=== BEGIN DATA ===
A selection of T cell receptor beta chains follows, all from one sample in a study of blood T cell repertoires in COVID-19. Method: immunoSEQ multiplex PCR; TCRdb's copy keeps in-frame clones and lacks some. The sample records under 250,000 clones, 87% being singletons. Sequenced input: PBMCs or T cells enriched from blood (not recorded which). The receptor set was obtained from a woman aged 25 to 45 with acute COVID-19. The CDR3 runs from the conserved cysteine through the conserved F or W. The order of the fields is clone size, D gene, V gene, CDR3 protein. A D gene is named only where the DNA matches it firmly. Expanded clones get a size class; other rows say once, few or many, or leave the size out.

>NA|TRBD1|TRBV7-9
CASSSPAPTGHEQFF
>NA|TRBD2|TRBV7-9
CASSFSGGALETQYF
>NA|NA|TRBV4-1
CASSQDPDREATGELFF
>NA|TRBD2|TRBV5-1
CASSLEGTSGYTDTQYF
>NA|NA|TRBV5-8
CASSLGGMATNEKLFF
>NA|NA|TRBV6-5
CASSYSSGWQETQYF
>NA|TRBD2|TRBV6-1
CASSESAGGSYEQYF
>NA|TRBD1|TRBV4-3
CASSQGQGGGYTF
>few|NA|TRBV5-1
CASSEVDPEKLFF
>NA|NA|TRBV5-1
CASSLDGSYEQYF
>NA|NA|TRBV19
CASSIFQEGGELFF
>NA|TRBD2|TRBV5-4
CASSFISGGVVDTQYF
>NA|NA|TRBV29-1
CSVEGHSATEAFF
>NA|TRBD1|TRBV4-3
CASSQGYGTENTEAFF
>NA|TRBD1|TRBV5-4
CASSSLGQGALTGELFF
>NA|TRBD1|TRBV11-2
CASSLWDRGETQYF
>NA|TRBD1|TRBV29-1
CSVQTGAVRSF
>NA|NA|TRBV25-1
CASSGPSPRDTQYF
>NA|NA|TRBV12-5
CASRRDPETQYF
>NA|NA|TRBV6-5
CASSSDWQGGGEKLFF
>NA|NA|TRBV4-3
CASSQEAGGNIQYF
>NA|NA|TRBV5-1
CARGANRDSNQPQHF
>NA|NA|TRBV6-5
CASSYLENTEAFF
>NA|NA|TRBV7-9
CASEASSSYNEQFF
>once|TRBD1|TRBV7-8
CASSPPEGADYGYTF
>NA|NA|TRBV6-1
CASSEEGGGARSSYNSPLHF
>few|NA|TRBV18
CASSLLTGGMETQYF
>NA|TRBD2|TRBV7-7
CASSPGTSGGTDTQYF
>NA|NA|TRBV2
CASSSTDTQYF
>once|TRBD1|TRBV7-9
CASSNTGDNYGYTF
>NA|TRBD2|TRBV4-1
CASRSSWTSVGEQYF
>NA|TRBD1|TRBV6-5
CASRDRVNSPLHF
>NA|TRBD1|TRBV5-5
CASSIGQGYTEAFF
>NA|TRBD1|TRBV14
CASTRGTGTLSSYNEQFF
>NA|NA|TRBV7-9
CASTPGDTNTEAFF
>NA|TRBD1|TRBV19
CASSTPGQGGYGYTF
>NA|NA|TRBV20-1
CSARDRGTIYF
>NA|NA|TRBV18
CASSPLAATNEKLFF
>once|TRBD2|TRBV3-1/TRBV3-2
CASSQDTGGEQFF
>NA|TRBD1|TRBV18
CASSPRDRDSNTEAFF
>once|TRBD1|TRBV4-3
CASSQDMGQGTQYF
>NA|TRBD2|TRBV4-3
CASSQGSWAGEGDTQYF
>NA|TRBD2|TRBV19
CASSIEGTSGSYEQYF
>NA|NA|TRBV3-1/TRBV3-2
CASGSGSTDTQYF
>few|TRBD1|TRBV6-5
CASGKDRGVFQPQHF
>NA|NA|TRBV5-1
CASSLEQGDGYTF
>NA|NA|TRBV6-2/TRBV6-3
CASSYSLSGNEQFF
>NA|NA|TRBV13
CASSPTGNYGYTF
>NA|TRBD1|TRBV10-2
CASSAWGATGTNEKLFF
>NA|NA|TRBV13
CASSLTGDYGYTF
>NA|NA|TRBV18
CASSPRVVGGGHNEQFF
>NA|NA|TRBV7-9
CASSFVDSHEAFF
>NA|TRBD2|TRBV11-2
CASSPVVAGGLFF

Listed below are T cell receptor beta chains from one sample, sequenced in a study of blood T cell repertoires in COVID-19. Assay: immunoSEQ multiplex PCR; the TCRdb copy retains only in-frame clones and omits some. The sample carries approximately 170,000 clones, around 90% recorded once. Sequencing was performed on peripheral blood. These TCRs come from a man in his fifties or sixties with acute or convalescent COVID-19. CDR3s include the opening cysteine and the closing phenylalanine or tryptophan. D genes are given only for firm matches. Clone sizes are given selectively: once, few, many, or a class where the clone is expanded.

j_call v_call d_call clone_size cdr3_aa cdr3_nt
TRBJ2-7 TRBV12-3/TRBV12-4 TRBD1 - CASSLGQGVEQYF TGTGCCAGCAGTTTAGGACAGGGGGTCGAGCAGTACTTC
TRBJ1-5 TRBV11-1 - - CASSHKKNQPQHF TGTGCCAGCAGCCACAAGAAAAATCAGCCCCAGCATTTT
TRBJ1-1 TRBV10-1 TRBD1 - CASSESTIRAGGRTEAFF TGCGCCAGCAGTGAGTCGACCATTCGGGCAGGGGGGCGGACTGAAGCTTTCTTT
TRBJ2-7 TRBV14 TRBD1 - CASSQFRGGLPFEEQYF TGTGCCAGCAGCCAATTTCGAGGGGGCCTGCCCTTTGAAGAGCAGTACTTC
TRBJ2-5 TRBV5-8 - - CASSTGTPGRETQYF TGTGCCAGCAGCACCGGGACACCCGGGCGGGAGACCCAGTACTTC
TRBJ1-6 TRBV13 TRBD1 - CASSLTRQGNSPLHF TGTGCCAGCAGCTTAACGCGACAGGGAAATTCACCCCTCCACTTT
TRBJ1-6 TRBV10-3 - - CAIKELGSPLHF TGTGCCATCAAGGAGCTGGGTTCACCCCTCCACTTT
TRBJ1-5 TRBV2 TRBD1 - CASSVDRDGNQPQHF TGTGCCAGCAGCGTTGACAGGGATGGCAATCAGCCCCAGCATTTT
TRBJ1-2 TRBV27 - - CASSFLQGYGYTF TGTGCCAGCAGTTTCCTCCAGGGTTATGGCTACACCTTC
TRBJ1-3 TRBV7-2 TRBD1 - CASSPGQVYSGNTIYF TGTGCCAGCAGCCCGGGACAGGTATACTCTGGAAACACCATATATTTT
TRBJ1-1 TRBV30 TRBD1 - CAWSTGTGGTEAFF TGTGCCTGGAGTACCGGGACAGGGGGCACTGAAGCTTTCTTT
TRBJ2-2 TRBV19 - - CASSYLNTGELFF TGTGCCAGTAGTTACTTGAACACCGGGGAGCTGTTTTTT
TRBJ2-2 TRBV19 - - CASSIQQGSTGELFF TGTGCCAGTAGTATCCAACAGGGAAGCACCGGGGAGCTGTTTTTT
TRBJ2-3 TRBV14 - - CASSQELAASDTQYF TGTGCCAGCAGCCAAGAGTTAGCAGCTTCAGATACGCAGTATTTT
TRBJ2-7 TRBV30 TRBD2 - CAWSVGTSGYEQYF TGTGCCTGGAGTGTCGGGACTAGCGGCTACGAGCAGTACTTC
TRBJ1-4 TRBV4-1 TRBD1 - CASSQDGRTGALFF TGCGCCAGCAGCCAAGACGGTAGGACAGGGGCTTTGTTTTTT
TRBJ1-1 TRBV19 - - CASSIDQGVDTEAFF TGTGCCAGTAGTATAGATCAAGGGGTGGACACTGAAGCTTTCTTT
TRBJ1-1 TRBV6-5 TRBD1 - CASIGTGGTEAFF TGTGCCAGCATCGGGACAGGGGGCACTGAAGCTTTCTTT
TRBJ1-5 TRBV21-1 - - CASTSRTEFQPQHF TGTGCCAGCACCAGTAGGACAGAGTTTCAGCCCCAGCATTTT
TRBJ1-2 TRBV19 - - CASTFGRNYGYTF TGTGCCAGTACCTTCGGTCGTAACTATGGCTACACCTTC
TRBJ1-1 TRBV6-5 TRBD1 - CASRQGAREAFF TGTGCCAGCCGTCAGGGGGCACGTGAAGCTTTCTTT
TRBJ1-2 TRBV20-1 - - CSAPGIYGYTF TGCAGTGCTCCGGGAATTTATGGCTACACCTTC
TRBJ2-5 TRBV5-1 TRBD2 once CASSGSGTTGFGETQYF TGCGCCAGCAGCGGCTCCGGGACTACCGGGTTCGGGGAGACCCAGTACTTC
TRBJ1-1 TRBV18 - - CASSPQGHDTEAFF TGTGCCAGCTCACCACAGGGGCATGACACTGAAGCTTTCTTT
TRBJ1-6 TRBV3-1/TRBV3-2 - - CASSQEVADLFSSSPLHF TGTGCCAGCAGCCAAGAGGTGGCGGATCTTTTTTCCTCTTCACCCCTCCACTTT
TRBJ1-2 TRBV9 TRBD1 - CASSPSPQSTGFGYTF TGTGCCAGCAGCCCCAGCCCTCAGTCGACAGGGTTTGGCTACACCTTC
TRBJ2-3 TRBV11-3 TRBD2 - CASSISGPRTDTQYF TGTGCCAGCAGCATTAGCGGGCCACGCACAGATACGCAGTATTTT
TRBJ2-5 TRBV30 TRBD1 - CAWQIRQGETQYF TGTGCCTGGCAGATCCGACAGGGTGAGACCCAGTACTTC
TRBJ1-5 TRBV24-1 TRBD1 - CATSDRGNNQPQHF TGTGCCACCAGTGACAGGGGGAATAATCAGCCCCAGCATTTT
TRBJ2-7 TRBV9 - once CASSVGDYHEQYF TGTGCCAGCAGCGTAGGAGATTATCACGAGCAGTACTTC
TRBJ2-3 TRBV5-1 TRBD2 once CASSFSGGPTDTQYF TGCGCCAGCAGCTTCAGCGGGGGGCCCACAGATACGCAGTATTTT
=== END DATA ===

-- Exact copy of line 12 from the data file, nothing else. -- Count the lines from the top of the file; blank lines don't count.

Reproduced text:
>NA|NA|TRBV6-5